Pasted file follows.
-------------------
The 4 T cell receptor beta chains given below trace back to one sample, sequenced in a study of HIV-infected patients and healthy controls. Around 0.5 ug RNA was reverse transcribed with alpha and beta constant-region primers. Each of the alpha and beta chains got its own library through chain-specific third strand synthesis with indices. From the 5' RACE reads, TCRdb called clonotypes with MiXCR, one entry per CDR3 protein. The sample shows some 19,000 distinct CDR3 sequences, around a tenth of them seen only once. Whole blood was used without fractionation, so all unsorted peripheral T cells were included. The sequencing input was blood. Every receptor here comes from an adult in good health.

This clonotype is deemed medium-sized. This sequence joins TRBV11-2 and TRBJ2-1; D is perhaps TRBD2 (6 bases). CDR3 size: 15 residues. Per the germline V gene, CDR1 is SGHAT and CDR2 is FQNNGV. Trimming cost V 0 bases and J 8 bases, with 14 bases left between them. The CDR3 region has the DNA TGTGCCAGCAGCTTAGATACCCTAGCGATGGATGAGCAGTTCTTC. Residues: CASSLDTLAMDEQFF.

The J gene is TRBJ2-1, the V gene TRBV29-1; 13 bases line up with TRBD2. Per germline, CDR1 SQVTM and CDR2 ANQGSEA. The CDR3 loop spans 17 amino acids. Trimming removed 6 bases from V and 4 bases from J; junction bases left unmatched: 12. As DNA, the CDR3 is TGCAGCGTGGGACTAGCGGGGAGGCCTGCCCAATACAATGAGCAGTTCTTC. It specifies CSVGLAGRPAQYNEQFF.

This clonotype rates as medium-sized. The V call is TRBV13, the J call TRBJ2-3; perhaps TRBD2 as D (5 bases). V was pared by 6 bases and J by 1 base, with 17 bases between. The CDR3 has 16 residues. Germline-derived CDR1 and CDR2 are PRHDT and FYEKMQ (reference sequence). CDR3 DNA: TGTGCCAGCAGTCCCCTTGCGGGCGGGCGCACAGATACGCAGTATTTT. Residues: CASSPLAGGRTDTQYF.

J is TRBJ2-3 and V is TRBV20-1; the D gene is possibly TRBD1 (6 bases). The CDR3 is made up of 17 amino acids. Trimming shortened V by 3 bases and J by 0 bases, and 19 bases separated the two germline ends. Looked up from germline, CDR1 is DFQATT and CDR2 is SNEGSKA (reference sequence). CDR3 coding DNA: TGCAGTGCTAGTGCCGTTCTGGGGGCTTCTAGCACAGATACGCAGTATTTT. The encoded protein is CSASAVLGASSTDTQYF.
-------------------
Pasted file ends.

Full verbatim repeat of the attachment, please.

The 4 T cell receptor beta chains given below trace back to one sample, sequenced in a study of HIV-infected patients and healthy controls. Around 0.5 ug RNA was reverse transcribed with alpha and beta constant-region primers. Each of the alpha and beta chains got its own library through chain-specific third strand synthesis with indices. From the 5' RACE reads, TCRdb called clonotypes with MiXCR, one entry per CDR3 protein. The sample shows some 19,000 distinct CDR3 sequences, around a tenth of them seen only once. Whole blood was used without fractionation, so all unsorted peripheral T cells were included. The sequencing input was blood. Every receptor here comes from an adult in good health.

This clonotype is deemed medium-sized. This sequence joins TRBV11-2 and TRBJ2-1; D is perhaps TRBD2 (6 bases). CDR3 size: 15 residues. Per the germline V gene, CDR1 is SGHAT and CDR2 is FQNNGV. Trimming cost V 0 bases and J 8 bases, with 14 bases left between them. The CDR3 region has the DNA TGTGCCAGCAGCTTAGATACCCTAGCGATGGATGAGCAGTTCTTC. Residues: CASSLDTLAMDEQFF.

The J gene is TRBJ2-1, the V gene TRBV29-1; 13 bases line up with TRBD2. Per germline, CDR1 SQVTM and CDR2 ANQGSEA. The CDR3 loop spans 17 amino acids. Trimming removed 6 bases from V and 4 bases from J; junction bases left unmatched: 12. As DNA, the CDR3 is TGCAGCGTGGGACTAGCGGGGAGGCCTGCCCAATACAATGAGCAGTTCTTC. It specifies CSVGLAGRPAQYNEQFF.

This clonotype rates as medium-sized. The V call is TRBV13, the J call TRBJ2-3; perhaps TRBD2 as D (5 bases). V was pared by 6 bases and J by 1 base, with 17 bases between. The CDR3 has 16 residues. Germline-derived CDR1 and CDR2 are PRHDT and FYEKMQ (reference sequence). CDR3 DNA: TGTGCCAGCAGTCCCCTTGCGGGCGGGCGCACAGATACGCAGTATTTT. Residues: CASSPLAGGRTDTQYF.

J is TRBJ2-3 and V is TRBV20-1; the D gene is possibly TRBD1 (6 bases). The CDR3 is made up of 17 amino acids. Trimming shortened V by 3 bases and J by 0 bases, and 19 bases separated the two germline ends. Looked up from germline, CDR1 is DFQATT and CDR2 is SNEGSKA (reference sequence). CDR3 coding DNA: TGCAGTGCTAGTGCCGTTCTGGGGGCTTCTAGCACAGATACGCAGTATTTT. The encoded protein is CSASAVLGASSTDTQYF.